At 03:20 PM 3/28/2006, Doug Renwick wrote:
>You are to be commended for sharing your experiences and I
>agree with your philosophy. A lot don't share their
>experiences because they get chastised by people who throw
>around words like 'unsafe'. Have these people ever heard of
>'risk analysis'? Really...how much will your tower
>withstand can only be determined by 'product testing to
>destruction'. If your tower arrangement has survived for 25
>years then IMO you have a safe installation. Great job!
Well.. there's really two aspects to these kinds of things..
The first is your personal risk acceptance posture. If a tower or antenna
failure affects only you, you get to get decide how strong or rickety you
want to make things. In this context, all the manufacturers'
recommendations, and various and sundry engineering discussions here and
elsewhere, basically go to make you an "informed risk taker", but
ultimately, you get to make the decision.
The second aspect, and one that is sadly becoming more important, is the
increasing regulatory environment, and the assumption of the responsibility
for failure by others (e.g. a city, your insurance company, etc.) 30 years
ago, I'll bet nobody ever asked for wet stamped drawings for a amateur
tower. You went out, dug the hole, put up the tower, and were done with it.
Certainly, that's what my friends and family did. These days, though, you
have to get a building permit, and that might require engineering analyses,
etc. Granted, in some cases, this is an attempt to get rid of
aesthetically offensive towers by burying them in paperwork and attached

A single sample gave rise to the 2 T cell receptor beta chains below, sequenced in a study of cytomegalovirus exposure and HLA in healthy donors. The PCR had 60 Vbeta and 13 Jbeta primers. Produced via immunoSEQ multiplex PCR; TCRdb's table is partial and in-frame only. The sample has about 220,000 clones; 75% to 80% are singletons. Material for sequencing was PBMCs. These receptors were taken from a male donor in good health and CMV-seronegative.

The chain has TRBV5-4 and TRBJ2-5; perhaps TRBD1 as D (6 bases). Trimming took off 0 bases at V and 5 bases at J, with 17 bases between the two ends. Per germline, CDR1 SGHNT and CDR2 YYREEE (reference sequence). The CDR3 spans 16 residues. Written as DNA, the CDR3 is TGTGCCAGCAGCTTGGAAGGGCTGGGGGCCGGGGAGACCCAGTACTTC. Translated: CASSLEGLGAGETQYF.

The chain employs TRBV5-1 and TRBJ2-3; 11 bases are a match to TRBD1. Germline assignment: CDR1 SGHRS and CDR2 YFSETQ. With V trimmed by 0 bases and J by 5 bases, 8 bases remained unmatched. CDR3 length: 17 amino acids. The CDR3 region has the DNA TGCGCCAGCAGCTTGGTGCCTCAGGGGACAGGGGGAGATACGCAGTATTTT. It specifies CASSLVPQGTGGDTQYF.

fees for officials to review and comment upon that paperwork. However, the
regulatory burden has increased in many, many other areas, aside from
antennas(see below). In this application, you're asking someone else to
take responsibility (i.e. the city that issues the building permit, the
engineer who signs the plans, the insurance company covering the
installation). This naturally leads to a bit more conservatism. The
question has changed from "will the antenna and tower probably stay up" to
"Can you guarantee, with your life's savings, or the city's budget, that
the antenna and tower will not fall down?" Remember also, the cost of the
increased regulation falls on YOU, the consumer, not on the insurance
company who asks for more analysis (it actually reduces their exposure),
not on the city (which is now "safer", and has even increased their budget
with user review fees), so there's a HUGE incentive to ask for analysis and
As a licensed engineer myself, I use a VERY different standard on what I do
for myself than what I use professionally, and both are different than what
I might advise my friends to do over the lunch table. And, even in my
professional life, the level of analysis and margins might depend on a risk
analysis and an acceptance of potential failure consequences.
(on regulatory burden increases) It's not all due to "blood sucking, bottom
feeding plaintiff lawyers", as much as some would like to believe it. I
think it's more due to a "tragedy of the commons" type situation, where the
lack of regulation prompts a few people to really push the limits (in the
interest of improving their financial bottom line), leading to an egregious
event, followed by calls that "something MUST be done to prevent this
horrible thing from ever happening again". I'd say it's more a function of
the emphasis on monetizing everything, and being a "good citizen" costs
money, reducing the bottom line. I'd (cynically) blame the B-schools for
encouraging analysis in terms of cost/benefit with all aspects reduced to
some dollar value, that can then be tradedoff.
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